Around 74% of Scottish businesses are compliant with new regulations requiring the separation of recyclables, according to the Scottish Environment Protection Agency (SEPA).
In January, MRW reported that the earliest audits of Scottish businesses had revealed strong levels of compliance with the new rules, which came into force on 1 January 2014.
A SEPA spokesperson told MRW that the Agency did not expect all businesses to be compliant from 1 January and that initial enforcement would focus on assisting businesses rather than prosecuting them.
SEPA has now released figures from unannounced inspections of 57 premises.
The Agency targeted a cross section of major food producers and large to medium scale businesses in Scotland’s four major cities.
It found that 42, or 74%, of businesses were either fully or broadly compliant with the new requirement.
Some 82% of large food businesses were compliant, it said, while lower levels of compliance were found among smaller, independent restaurants and cafés. SEPA said it will target this sector to help improve their waste segregation.
Under the new rules businesses must ensure the separate collection of specific dry recyclable wastes such as glass, metals, plastics, paper and card, including cardboard.
SEPA will carry out further inspections throughout the year.
Commenting on the inspections, SEPA’s national waste unit manager, Adrian Bond said: “To have compliance ratings of this level so early in the year is extremely encouraging, especially amongst Scotland’s largest waste producers.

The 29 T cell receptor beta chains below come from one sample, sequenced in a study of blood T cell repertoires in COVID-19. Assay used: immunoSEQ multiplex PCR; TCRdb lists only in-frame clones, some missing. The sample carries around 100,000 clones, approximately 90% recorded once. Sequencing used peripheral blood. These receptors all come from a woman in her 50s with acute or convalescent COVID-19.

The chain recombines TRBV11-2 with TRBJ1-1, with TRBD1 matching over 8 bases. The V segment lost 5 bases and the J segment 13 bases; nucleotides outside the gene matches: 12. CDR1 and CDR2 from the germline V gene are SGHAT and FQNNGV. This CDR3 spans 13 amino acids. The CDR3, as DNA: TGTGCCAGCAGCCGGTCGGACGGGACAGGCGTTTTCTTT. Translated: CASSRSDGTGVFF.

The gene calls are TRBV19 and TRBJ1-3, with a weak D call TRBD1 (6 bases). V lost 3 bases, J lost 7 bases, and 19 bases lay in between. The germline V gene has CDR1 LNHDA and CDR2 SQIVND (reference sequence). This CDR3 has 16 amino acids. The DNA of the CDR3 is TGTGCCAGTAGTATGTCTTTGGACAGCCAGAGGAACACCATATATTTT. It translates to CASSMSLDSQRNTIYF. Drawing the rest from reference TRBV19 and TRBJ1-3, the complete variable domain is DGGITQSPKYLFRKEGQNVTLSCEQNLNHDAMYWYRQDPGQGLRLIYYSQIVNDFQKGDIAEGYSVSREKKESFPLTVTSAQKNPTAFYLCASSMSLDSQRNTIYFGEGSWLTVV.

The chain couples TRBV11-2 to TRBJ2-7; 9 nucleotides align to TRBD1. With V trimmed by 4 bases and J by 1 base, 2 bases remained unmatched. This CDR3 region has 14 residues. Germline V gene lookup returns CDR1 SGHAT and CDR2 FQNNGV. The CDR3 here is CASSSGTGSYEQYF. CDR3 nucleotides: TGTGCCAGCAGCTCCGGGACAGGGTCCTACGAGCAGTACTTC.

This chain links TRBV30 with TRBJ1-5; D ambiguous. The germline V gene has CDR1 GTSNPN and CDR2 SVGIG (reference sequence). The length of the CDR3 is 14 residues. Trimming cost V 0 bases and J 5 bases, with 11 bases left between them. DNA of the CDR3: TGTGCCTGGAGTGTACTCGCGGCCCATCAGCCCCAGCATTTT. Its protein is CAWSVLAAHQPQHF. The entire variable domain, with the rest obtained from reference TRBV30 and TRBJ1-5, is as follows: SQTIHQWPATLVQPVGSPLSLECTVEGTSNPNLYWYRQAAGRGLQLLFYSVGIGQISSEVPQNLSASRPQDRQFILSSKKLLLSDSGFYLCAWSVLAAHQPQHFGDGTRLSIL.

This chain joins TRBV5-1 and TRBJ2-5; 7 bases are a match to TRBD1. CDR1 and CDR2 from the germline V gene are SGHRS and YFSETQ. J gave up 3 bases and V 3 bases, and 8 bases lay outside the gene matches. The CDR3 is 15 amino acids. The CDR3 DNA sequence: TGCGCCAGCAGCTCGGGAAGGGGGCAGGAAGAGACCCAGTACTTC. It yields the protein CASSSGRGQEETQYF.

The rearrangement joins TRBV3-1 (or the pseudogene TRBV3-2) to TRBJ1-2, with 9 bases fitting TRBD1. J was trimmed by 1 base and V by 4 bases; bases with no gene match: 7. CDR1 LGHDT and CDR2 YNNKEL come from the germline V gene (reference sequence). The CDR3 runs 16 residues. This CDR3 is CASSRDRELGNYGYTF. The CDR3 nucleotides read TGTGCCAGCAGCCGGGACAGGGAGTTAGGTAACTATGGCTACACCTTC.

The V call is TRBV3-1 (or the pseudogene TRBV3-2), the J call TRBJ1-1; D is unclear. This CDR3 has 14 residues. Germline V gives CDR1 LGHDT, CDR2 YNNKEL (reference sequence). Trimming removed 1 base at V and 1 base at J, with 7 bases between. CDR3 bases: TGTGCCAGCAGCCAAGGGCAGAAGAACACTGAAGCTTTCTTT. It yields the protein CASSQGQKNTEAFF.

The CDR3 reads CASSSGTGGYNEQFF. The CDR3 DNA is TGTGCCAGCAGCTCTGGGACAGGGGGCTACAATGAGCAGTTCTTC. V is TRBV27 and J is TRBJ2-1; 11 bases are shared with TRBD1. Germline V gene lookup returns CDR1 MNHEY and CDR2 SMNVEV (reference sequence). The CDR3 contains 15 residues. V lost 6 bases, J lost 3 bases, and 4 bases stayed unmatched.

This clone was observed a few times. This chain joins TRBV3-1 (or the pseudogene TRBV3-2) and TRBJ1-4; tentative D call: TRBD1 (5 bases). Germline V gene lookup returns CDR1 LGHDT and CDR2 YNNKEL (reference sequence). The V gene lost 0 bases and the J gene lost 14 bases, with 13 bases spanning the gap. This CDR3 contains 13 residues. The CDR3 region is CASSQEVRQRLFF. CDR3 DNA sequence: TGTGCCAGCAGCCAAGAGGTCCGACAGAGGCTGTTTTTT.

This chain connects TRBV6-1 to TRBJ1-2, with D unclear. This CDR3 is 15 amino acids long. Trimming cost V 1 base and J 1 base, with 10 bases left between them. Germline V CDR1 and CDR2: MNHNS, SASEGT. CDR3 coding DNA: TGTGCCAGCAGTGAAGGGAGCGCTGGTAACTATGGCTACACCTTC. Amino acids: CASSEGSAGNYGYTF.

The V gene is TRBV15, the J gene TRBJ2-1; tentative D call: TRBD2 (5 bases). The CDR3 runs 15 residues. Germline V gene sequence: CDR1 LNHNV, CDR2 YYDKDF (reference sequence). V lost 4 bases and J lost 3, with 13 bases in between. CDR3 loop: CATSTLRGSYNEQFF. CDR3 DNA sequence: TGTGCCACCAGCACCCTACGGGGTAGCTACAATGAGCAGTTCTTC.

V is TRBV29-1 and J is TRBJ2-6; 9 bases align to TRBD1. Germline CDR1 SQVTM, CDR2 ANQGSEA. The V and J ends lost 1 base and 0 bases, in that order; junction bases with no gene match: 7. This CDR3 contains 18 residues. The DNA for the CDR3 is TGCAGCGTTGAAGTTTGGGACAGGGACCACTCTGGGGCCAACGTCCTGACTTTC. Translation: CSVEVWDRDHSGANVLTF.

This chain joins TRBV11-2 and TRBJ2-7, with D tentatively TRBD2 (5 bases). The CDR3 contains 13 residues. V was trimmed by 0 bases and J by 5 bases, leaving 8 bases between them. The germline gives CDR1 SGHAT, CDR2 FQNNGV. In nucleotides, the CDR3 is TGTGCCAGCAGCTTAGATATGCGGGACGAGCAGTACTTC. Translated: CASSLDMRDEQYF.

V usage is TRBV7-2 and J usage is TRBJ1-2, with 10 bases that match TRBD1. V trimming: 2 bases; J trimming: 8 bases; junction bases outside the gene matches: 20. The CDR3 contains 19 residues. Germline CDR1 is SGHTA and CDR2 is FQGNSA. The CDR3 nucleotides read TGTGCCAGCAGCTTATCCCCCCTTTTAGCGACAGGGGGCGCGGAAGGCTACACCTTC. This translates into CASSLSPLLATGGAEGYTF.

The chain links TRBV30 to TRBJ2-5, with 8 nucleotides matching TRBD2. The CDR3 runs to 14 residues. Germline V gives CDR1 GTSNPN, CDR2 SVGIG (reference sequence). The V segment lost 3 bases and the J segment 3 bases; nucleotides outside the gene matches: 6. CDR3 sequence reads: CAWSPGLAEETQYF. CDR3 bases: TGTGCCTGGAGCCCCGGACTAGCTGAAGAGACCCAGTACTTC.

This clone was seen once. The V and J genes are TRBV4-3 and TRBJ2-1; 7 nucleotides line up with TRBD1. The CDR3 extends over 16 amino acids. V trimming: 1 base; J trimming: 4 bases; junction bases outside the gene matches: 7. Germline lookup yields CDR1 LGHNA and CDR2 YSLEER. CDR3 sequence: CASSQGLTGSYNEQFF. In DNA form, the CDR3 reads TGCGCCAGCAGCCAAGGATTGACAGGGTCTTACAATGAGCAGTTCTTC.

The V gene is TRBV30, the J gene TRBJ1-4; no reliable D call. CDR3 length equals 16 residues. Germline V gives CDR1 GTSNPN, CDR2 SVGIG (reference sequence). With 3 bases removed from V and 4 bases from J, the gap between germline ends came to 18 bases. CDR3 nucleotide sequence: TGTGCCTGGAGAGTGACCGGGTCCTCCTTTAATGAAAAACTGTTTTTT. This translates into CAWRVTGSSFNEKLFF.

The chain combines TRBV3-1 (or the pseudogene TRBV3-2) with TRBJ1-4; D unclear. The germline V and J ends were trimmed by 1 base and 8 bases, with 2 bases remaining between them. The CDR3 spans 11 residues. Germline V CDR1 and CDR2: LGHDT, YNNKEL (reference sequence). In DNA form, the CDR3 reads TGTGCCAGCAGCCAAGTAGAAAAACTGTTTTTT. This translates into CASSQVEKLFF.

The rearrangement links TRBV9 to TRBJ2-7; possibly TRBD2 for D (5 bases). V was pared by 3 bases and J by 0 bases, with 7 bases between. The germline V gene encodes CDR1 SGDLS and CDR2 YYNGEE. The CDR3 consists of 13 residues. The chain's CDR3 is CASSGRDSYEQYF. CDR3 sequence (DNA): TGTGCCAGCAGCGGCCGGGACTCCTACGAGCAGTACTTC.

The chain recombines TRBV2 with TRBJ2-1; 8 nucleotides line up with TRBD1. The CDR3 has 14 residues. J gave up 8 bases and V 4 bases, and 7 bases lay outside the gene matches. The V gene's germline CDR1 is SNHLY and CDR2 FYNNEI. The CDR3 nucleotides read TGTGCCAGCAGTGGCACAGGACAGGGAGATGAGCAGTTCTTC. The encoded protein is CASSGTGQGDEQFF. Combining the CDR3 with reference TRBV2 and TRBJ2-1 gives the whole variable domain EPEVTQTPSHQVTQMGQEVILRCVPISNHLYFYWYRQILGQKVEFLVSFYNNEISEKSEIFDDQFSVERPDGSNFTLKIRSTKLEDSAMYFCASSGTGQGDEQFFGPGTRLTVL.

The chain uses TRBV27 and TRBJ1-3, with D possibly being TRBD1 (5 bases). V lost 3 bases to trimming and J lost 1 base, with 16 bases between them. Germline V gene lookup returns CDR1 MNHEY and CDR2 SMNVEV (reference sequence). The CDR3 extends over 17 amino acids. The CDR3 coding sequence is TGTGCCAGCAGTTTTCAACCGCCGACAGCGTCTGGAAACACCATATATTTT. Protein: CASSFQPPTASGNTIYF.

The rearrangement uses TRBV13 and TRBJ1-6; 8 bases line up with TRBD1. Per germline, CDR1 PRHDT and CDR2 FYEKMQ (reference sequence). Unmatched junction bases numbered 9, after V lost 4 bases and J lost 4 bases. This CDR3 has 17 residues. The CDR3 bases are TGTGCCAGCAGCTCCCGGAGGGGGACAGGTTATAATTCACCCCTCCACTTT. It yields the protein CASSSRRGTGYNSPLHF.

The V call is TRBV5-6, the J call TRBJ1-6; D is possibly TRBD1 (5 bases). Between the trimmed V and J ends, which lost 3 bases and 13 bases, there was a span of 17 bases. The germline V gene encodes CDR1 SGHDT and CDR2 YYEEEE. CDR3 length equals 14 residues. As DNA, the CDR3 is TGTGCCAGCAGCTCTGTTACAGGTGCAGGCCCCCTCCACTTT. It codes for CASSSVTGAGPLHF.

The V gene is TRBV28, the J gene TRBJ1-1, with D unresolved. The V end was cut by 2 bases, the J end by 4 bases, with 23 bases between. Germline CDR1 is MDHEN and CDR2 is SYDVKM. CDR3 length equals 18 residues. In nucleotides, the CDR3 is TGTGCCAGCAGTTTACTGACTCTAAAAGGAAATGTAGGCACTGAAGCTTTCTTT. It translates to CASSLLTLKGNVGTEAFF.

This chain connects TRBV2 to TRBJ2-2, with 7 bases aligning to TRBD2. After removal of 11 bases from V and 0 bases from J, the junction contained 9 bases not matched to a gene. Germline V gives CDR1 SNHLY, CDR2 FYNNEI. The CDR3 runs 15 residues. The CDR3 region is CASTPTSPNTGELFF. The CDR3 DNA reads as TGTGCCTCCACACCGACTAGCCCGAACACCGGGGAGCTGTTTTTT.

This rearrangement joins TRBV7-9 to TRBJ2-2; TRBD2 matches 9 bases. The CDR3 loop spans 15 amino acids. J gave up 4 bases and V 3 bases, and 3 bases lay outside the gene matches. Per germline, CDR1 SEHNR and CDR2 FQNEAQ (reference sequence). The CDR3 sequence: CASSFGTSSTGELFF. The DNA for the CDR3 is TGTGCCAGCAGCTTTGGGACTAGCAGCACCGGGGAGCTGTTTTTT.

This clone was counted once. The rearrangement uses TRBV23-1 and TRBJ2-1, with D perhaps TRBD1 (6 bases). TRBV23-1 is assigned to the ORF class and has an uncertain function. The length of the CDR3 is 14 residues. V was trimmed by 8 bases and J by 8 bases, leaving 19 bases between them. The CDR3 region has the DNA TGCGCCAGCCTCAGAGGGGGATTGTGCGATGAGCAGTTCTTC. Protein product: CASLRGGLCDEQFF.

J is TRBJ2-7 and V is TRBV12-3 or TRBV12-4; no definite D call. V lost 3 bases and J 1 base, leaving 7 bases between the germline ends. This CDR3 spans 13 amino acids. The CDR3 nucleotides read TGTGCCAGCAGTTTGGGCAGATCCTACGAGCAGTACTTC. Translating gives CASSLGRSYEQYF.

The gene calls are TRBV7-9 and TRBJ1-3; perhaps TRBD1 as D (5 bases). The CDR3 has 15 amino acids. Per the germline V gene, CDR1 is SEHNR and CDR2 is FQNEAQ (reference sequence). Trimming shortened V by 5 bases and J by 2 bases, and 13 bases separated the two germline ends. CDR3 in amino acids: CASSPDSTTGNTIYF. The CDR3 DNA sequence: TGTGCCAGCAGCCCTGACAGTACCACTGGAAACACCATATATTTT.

“Even though the inspections only sampled a fraction of businesses affected by the regulations, the results are a valuable insight into the levels of investment by the waste industry and overall business compliance, which we expect to be replicated across the country.”
The Waste (Scotland) Regulations 2012:
- Businesses to present metal, plastic, glass, paper and card for separate collection from 1 January 2014.
- Food businesses (except in rural areas) which produce over 50 kg of food waste per week to present that food waste for separate collection from 1 January 2014.
- Food businesses (except in rural areas) which produce over 5 kg of food waste per week to present that food waste for separate collection from 1 January 2016.
- Local authorities to provide a minimum recycling service to householders.
- Waste contractors to provide collection and treatment services which deliver high quality recycling.
- A ban on any metal, plastic, glass, paper, card and food collected separately for recycling from going to incineration or landfill from 1 January 2014.
- All new incinerators must ensure that metals and dense plastics have been removed from residual municipal waste prior to incineration.
- A ban on biodegradable municipal waste going to landfill from 1 January 2021.